“My mom was the backbone in all of this,” Pete Johnson said. “She was the woman that, along with my father, envisioned the company.”

She was always good with money and initially did all the accounting and acted as the company’s de facto comptroller. She gave to local causes even before they had much to give. She later became a trustee at Spelman College. “My mom really felt the need to empower not only us as a culture, but black women,” Johnson says. We needed an identity “of us being just as elegant, just as gracious and beautiful as anybody else.”

It’s an ethos that showed up in the stylish clothes, hair and makeup she wore every time she walked out of her front door. When you left home, “you better be completely groomed, clean and smelling good,” said Pete Johnson. She always told us to strive for perfection “and it starts with how you look, how you present yourself.”

“My mom was the backbone in all of this. She was the woman that, along with my father, envisioned the company.” — Pete Johnson

It was a way she thought black people could change self-perceptions, and white perceptions of the race, that much of the culture has since moved past but was considered gospel in its day.

Johnson also believed that graciousness translated into how you treated people. “I saw that firsthand as a little boy,” said Pete Johnson. “We had a place in Endeavor, Wisconsin [a small town near the Wisconsin Dells] and we’d get some of the Native Americans coming to our house asking for food.” When his two older brothers ran around behind them making mock Indian noises, “My mom snatched them boys up so quick,” Pete Johnson recalled. “She didn’t play that. You had to respect everybody.”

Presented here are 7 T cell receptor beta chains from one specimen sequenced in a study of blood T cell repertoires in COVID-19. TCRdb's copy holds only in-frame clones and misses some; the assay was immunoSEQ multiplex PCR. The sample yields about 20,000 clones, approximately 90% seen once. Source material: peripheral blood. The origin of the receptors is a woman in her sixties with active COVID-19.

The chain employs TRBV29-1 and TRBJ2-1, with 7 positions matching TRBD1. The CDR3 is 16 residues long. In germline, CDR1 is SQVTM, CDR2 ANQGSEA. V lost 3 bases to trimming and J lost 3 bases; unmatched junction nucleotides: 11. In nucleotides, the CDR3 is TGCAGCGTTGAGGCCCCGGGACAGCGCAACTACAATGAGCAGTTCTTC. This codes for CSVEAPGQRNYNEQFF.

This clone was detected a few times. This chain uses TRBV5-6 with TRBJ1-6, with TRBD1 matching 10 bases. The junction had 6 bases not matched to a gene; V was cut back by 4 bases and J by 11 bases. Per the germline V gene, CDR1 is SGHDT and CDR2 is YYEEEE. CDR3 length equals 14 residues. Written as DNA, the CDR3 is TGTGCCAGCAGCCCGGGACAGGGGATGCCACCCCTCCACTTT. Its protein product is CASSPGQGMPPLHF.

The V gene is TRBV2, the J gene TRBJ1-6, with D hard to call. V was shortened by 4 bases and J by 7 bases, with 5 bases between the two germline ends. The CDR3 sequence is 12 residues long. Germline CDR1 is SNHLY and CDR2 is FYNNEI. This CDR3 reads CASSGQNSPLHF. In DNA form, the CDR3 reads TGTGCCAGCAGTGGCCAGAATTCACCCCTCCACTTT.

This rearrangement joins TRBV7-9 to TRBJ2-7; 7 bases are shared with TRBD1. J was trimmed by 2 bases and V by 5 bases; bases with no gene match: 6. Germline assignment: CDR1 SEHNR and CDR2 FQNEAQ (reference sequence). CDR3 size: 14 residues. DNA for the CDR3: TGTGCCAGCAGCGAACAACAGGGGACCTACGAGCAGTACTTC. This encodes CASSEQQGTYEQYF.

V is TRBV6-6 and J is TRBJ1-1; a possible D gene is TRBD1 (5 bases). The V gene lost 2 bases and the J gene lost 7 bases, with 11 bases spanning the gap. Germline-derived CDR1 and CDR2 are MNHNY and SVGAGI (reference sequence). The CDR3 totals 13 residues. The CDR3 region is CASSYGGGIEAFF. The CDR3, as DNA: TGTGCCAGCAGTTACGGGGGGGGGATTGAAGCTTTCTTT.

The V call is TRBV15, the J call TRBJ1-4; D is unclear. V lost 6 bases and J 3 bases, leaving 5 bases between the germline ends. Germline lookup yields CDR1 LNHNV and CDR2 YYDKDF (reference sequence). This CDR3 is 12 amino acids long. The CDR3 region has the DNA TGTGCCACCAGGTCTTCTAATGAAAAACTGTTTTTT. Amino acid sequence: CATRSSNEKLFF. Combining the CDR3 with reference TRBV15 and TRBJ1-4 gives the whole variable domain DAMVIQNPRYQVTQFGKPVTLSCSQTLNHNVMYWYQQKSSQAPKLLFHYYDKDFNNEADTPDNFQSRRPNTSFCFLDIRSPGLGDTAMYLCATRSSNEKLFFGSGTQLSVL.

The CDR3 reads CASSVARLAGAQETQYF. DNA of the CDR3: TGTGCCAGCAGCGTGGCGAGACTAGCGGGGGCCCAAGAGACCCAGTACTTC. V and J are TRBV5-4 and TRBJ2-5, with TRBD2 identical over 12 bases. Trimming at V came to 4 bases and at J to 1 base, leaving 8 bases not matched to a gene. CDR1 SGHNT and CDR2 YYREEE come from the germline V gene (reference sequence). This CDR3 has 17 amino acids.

The company’s product line also included other hair care and grooming products. Johnson Products sponsored the syndicated dance program, Soul Train, and a huge swath of black America will remember the line, “makers of Ultra Sheen, Afro Sheen and Ultra Sheen Cosmetics,” voiced by Soul Train host Don Cornelius, for the rest of our lives.

In a Facebook post, educator Cassandra Smith of Prince George’s County, Maryland, remembered how the yellow creme satin press specifically enabled her Sunday church press and curls. Karen Parker, a Washington event curator and producer, calls both the blue and green Ultra Sheen part of hair washing day in her Afro-Caribbean childhood, and the product of choice for greasing her grandmother’s scalp.

And of course Afro Sheen made Afros shine.

“I also remember the joy of putting the sheen on your Afro,” said Lonnie G. Bunch III, who is likely the first Secretary of the Smithsonian Institution to have ever voiced that particular recollection. He met Joan and George Johnson when he was president of the Chicago Historical Society, and they talked about the power of those weekly Soul Train plugs. “In a way, the Johnsons captured the tenor of the time and used that desire to express one’s blackness as a key to their marketing strategy,” he said. “Whenever I think about the commercials, I smile and recall a time when we were all discovering our blackness.”